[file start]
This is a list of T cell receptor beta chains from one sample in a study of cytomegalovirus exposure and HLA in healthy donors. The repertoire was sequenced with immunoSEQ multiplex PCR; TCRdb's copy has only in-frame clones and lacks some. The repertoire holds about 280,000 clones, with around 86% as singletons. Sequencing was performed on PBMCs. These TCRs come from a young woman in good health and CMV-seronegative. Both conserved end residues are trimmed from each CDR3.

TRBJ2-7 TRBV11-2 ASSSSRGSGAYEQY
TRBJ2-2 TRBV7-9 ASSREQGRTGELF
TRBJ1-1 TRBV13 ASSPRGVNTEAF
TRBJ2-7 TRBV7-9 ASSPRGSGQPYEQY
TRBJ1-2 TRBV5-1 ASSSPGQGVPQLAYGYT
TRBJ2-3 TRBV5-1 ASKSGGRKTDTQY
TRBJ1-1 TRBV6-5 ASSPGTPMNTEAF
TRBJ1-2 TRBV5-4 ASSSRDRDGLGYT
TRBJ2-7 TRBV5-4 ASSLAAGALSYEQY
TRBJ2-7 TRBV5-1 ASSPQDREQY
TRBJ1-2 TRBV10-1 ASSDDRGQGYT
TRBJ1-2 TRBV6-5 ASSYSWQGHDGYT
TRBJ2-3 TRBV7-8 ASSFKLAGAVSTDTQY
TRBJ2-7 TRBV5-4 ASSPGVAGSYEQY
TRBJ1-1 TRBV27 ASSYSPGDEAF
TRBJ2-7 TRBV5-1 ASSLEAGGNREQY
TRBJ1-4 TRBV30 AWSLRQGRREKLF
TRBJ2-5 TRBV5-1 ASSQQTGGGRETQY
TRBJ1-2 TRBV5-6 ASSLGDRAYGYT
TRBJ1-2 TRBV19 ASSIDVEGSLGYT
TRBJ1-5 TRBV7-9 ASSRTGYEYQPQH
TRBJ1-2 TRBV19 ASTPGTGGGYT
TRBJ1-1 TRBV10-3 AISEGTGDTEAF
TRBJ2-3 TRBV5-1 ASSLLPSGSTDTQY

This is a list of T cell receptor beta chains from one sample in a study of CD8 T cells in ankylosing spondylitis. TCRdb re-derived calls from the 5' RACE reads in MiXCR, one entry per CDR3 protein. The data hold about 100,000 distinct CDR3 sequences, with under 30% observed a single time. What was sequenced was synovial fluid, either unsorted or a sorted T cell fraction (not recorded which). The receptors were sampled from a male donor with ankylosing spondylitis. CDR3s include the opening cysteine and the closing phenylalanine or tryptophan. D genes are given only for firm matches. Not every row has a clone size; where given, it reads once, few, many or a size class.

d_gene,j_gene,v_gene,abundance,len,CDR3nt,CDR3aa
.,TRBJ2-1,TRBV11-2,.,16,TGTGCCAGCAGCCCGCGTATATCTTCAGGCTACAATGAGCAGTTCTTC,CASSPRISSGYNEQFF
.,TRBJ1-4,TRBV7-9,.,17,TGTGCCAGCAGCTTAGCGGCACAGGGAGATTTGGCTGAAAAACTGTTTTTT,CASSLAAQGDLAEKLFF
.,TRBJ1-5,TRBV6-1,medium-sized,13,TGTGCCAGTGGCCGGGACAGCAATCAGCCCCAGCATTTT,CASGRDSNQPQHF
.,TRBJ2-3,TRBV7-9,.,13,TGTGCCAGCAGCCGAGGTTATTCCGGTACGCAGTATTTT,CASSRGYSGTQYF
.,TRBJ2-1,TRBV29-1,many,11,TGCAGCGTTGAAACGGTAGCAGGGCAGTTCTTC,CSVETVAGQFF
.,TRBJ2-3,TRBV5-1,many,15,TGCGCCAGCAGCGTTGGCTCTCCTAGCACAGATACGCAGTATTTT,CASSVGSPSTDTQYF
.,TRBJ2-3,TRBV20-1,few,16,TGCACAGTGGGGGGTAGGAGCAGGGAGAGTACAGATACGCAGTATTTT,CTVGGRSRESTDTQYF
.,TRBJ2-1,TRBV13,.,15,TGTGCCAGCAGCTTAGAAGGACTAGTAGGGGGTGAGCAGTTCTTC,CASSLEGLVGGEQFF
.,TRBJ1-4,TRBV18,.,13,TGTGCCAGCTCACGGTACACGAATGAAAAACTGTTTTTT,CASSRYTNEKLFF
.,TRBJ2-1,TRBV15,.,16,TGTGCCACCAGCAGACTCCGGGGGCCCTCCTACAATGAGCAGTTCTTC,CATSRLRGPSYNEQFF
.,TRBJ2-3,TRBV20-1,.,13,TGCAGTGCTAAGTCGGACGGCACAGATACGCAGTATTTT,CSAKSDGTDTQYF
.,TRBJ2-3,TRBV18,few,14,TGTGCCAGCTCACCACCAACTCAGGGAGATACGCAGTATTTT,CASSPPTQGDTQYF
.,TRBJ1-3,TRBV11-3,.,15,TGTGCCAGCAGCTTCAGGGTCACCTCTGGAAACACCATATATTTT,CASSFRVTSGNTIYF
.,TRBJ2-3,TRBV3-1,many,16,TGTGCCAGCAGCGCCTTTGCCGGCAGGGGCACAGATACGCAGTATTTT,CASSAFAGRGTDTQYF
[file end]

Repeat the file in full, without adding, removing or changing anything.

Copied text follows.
This is a list of T cell receptor beta chains from one sample in a study of cytomegalovirus exposure and HLA in healthy donors. The repertoire was sequenced with immunoSEQ multiplex PCR; TCRdb's copy has only in-frame clones and lacks some. The repertoire holds about 280,000 clones, with around 86% as singletons. Sequencing was performed on PBMCs. These TCRs come from a young woman in good health and CMV-seronegative. Both conserved end residues are trimmed from each CDR3.

TRBJ2-7 TRBV11-2 ASSSSRGSGAYEQY
TRBJ2-2 TRBV7-9 ASSREQGRTGELF
TRBJ1-1 TRBV13 ASSPRGVNTEAF
TRBJ2-7 TRBV7-9 ASSPRGSGQPYEQY
TRBJ1-2 TRBV5-1 ASSSPGQGVPQLAYGYT
TRBJ2-3 TRBV5-1 ASKSGGRKTDTQY
TRBJ1-1 TRBV6-5 ASSPGTPMNTEAF
TRBJ1-2 TRBV5-4 ASSSRDRDGLGYT
TRBJ2-7 TRBV5-4 ASSLAAGALSYEQY
TRBJ2-7 TRBV5-1 ASSPQDREQY
TRBJ1-2 TRBV10-1 ASSDDRGQGYT
TRBJ1-2 TRBV6-5 ASSYSWQGHDGYT
TRBJ2-3 TRBV7-8 ASSFKLAGAVSTDTQY
TRBJ2-7 TRBV5-4 ASSPGVAGSYEQY
TRBJ1-1 TRBV27 ASSYSPGDEAF
TRBJ2-7 TRBV5-1 ASSLEAGGNREQY
TRBJ1-4 TRBV30 AWSLRQGRREKLF
TRBJ2-5 TRBV5-1 ASSQQTGGGRETQY
TRBJ1-2 TRBV5-6 ASSLGDRAYGYT
TRBJ1-2 TRBV19 ASSIDVEGSLGYT
TRBJ1-5 TRBV7-9 ASSRTGYEYQPQH
TRBJ1-2 TRBV19 ASTPGTGGGYT
TRBJ1-1 TRBV10-3 AISEGTGDTEAF
TRBJ2-3 TRBV5-1 ASSLLPSGSTDTQY

This is a list of T cell receptor beta chains from one sample in a study of CD8 T cells in ankylosing spondylitis. TCRdb re-derived calls from the 5' RACE reads in MiXCR, one entry per CDR3 protein. The data hold about 100,000 distinct CDR3 sequences, with under 30% observed a single time. What was sequenced was synovial fluid, either unsorted or a sorted T cell fraction (not recorded which). The receptors were sampled from a male donor with ankylosing spondylitis. CDR3s include the opening cysteine and the closing phenylalanine or tryptophan. D genes are given only for firm matches. Not every row has a clone size; where given, it reads once, few, many or a size class.

d_gene,j_gene,v_gene,abundance,len,CDR3nt,CDR3aa
.,TRBJ2-1,TRBV11-2,.,16,TGTGCCAGCAGCCCGCGTATATCTTCAGGCTACAATGAGCAGTTCTTC,CASSPRISSGYNEQFF
.,TRBJ1-4,TRBV7-9,.,17,TGTGCCAGCAGCTTAGCGGCACAGGGAGATTTGGCTGAAAAACTGTTTTTT,CASSLAAQGDLAEKLFF
.,TRBJ1-5,TRBV6-1,medium-sized,13,TGTGCCAGTGGCCGGGACAGCAATCAGCCCCAGCATTTT,CASGRDSNQPQHF
.,TRBJ2-3,TRBV7-9,.,13,TGTGCCAGCAGCCGAGGTTATTCCGGTACGCAGTATTTT,CASSRGYSGTQYF
.,TRBJ2-1,TRBV29-1,many,11,TGCAGCGTTGAAACGGTAGCAGGGCAGTTCTTC,CSVETVAGQFF
.,TRBJ2-3,TRBV5-1,many,15,TGCGCCAGCAGCGTTGGCTCTCCTAGCACAGATACGCAGTATTTT,CASSVGSPSTDTQYF
.,TRBJ2-3,TRBV20-1,few,16,TGCACAGTGGGGGGTAGGAGCAGGGAGAGTACAGATACGCAGTATTTT,CTVGGRSRESTDTQYF
.,TRBJ2-1,TRBV13,.,15,TGTGCCAGCAGCTTAGAAGGACTAGTAGGGGGTGAGCAGTTCTTC,CASSLEGLVGGEQFF
.,TRBJ1-4,TRBV18,.,13,TGTGCCAGCTCACGGTACACGAATGAAAAACTGTTTTTT,CASSRYTNEKLFF
.,TRBJ2-1,TRBV15,.,16,TGTGCCACCAGCAGACTCCGGGGGCCCTCCTACAATGAGCAGTTCTTC,CATSRLRGPSYNEQFF
.,TRBJ2-3,TRBV20-1,.,13,TGCAGTGCTAAGTCGGACGGCACAGATACGCAGTATTTT,CSAKSDGTDTQYF
.,TRBJ2-3,TRBV18,few,14,TGTGCCAGCTCACCACCAACTCAGGGAGATACGCAGTATTTT,CASSPPTQGDTQYF
.,TRBJ1-3,TRBV11-3,.,15,TGTGCCAGCAGCTTCAGGGTCACCTCTGGAAACACCATATATTTT,CASSFRVTSGNTIYF
.,TRBJ2-3,TRBV3-1,many,16,TGTGCCAGCAGCGCCTTTGCCGGCAGGGGCACAGATACGCAGTATTTT,CASSAFAGRGTDTQYF